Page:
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Flex to Water heater
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Re: Flex to Water heater By  rcurrah

Posts: 0

1/11/2007 1:21:00 PM

Check out 2003 IFGC section 411- Appliance connections


   

Re: Flex to Water heater By  darcar

Posts: 0

1/11/2007 1:26:00 PM

I do not have that code book available. Can you please quote?

Thanks


   

Re: Flex to Water heater By  rcurrah

Posts: 0

1/11/2007 1:53:00 PM

411.1 Connecting appliances. Appliances shall be connected to the piping system by one of the following:
1. Rigid mettallic pipe and fittings.
2. Semirigid metallic tubing and metallic fittings. Lengths shall not exceed 6 feet and shall be located entirely in the same room as the appliance. Semirigid metallic tubing shall not enter a motor-operated appliance through an unprotected knockout opening.
3. Listed and labeled appliance connectors installed in accordance with the manufacturers installation instructions and located entirely in the same room as the appliance.
.....

411.1.2 Appliance fuel connectors. Connectors shall have an overall length not to exceed 3 feet, except for range and domestic clothesdryer connectors, which shall not exceed 6 feet in length. Connectors shall not be concealed within, or extend through, walls, floors, partitions, ceilings or appliance housings. A shutoff valve not less than the nominal sizeof the connector shall be installed ahead of the connector in accordance with section 409.5. Connectors shall be sized to provide total demand of the connected appliance.

There is more to that section, but I hope this is enough to keep you going.


   

Re: Flex to Water heater By  darcar

Posts: 0

1/11/2007 2:16:00 PM

Excuse me for being ignorant on this, but why would the length of semirigid (flex) be limited to 6foot in length. Isn''t it true that an entire house can be piped with Tracpipe (brand name) which is flex (semirigid)? Does appliance include water heaters or is this refering more to stoves and dryers etc?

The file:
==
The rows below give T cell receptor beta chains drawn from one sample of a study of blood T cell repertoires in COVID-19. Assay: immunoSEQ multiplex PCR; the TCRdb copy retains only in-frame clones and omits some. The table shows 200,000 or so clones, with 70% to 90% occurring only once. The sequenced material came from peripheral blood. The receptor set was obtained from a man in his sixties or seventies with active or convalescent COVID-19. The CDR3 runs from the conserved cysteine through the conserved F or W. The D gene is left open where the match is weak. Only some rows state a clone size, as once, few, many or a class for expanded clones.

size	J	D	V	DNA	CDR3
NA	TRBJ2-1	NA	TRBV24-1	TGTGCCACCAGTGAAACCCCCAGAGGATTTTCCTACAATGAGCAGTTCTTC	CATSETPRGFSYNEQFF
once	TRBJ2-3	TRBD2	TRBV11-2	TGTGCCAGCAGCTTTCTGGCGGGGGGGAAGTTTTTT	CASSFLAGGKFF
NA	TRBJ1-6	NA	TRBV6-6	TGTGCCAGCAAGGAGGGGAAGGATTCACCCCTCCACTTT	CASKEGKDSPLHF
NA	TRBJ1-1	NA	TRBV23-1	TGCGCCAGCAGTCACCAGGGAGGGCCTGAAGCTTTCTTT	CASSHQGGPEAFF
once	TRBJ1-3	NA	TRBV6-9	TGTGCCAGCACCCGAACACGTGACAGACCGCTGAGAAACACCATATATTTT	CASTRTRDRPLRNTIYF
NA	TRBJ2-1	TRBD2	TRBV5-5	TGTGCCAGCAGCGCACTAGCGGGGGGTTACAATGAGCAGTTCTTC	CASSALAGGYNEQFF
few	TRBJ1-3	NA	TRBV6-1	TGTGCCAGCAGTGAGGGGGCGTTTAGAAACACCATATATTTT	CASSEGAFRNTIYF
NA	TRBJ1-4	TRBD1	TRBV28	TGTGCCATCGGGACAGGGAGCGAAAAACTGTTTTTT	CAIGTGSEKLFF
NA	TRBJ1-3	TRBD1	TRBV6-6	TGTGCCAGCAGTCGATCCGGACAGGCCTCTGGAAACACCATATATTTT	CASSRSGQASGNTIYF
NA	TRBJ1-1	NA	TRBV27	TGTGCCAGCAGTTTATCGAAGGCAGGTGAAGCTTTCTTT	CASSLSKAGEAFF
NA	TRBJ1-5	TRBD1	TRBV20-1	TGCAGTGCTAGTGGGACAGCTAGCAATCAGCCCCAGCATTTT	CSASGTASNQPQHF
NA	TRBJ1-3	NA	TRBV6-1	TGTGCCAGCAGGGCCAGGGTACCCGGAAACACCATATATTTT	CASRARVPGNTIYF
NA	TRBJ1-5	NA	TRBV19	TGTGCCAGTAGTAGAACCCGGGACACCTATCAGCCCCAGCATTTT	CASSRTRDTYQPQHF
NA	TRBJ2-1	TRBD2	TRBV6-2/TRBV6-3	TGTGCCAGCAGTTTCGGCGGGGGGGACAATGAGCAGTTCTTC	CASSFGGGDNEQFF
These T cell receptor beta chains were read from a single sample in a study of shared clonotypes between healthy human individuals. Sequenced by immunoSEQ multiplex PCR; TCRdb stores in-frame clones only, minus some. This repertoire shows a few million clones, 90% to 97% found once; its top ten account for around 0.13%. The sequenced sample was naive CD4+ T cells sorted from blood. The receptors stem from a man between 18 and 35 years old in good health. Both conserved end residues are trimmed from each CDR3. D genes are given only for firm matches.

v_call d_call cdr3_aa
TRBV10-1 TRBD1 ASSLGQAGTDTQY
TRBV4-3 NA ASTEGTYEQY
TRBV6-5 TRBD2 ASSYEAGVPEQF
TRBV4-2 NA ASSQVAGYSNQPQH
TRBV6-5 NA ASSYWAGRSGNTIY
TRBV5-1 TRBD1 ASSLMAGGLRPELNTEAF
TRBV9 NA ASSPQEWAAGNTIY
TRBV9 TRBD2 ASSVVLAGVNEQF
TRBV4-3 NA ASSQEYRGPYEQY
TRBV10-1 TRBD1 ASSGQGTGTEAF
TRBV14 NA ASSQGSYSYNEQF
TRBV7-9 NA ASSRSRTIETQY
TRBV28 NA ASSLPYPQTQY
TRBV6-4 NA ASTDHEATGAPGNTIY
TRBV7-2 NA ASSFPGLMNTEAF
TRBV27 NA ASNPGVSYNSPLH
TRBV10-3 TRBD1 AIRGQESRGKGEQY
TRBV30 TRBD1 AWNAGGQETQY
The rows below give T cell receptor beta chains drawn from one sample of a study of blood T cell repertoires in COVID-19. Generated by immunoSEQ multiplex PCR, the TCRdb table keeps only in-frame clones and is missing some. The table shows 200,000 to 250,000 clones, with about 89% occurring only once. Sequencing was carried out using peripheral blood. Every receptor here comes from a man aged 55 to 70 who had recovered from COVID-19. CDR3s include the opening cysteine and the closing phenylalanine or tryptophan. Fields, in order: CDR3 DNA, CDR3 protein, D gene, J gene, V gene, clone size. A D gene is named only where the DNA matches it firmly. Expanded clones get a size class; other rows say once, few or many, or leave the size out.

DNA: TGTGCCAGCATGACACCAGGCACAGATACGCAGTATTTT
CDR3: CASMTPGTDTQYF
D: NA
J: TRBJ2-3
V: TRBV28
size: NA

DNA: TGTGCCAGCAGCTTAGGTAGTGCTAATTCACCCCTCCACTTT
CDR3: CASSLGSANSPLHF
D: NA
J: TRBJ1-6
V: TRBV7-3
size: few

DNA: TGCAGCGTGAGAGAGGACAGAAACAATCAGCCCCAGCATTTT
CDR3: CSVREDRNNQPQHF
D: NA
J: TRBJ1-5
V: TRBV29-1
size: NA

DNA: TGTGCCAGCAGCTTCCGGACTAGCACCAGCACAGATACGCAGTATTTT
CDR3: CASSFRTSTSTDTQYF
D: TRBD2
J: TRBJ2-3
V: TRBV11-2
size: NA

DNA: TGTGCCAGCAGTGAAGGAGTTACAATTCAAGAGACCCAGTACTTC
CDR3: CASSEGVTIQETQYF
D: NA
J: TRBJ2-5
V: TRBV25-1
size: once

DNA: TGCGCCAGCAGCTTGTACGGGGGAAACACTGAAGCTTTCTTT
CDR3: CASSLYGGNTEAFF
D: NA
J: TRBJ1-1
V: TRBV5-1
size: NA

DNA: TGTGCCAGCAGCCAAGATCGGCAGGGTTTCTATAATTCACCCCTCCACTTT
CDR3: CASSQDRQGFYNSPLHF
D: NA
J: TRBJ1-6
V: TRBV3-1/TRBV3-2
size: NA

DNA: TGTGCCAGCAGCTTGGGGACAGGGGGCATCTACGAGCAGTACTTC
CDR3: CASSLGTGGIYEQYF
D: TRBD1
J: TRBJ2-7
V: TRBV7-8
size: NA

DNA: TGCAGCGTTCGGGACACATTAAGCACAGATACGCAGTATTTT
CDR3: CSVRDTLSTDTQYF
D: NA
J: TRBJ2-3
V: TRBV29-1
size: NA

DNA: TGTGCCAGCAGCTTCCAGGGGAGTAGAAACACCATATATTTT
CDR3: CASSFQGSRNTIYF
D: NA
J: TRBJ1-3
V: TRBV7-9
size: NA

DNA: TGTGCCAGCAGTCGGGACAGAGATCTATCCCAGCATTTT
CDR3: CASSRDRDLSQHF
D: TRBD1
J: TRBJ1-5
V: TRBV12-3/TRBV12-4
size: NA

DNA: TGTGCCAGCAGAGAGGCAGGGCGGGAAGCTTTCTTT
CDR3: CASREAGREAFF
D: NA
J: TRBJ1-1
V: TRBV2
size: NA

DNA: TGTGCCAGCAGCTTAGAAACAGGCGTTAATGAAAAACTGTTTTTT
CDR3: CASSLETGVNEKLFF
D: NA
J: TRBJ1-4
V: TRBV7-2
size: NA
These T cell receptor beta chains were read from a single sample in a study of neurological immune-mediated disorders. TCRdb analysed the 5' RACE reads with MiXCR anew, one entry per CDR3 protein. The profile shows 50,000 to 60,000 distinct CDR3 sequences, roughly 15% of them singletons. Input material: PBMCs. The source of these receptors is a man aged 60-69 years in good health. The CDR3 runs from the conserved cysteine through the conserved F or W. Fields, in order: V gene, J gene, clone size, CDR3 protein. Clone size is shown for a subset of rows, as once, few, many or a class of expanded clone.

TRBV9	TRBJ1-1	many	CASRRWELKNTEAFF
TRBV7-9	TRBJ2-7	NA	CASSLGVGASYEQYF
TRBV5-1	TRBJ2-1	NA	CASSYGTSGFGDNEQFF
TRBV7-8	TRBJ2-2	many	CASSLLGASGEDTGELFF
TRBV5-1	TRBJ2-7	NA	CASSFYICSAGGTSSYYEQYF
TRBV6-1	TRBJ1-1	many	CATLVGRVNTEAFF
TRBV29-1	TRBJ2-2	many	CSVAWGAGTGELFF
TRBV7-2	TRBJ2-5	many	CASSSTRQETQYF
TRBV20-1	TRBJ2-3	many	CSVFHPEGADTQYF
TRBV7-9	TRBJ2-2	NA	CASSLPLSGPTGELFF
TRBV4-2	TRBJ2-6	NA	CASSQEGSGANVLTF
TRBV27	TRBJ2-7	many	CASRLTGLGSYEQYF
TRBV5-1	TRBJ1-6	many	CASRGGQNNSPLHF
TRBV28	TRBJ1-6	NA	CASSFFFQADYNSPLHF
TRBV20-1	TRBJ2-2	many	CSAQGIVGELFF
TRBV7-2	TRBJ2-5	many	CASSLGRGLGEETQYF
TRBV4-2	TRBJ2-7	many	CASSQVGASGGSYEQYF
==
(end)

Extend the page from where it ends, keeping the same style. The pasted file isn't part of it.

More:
I''m not understanding the limitations.

I understand the reason for wanting a shutoff valve within the same room, but...


   

Re: Flex to Water heater By  rcurrah

Posts: 0

1/11/2007 2:19:00 PM

You will have to seek that information from a higher source. There is a lot in the code books that I am yet to understand. Just enforce is my requirements.


   

Re: Flex to Water heater By  hearthman

Posts: 0

1/11/2007 3:45:00 PM

Don''t confuse CSST such as Trac Pipe, Gastite, etc. with flexible appliance connectors listed to ANSI Z21.24. CSST is a listed fuel gas piping system and therefore can be used even in concealed spaces.

Flex appliance connectors are exactly that---they connect appliances to gas piping. Since anything longer than 6 feet would be a trip hazard, that''s one limit. The Code also wants real fuel gas piping within 6 feet of the appliance. They don''t want these flex connectors running through floors and walls because they are not tested or listed for that application the way CSST is. Stoves and dryers need more hose so you can pull the appliance out for service hence the 6 ft. rule. Otherwise, everything else is limtited to a reasonable 3 ft. You cannot splice connectors and you should use that mfr''s connectors to piping. Yes, water heaters, furnaces, dryers, stoves, fireplaces are all "appliances".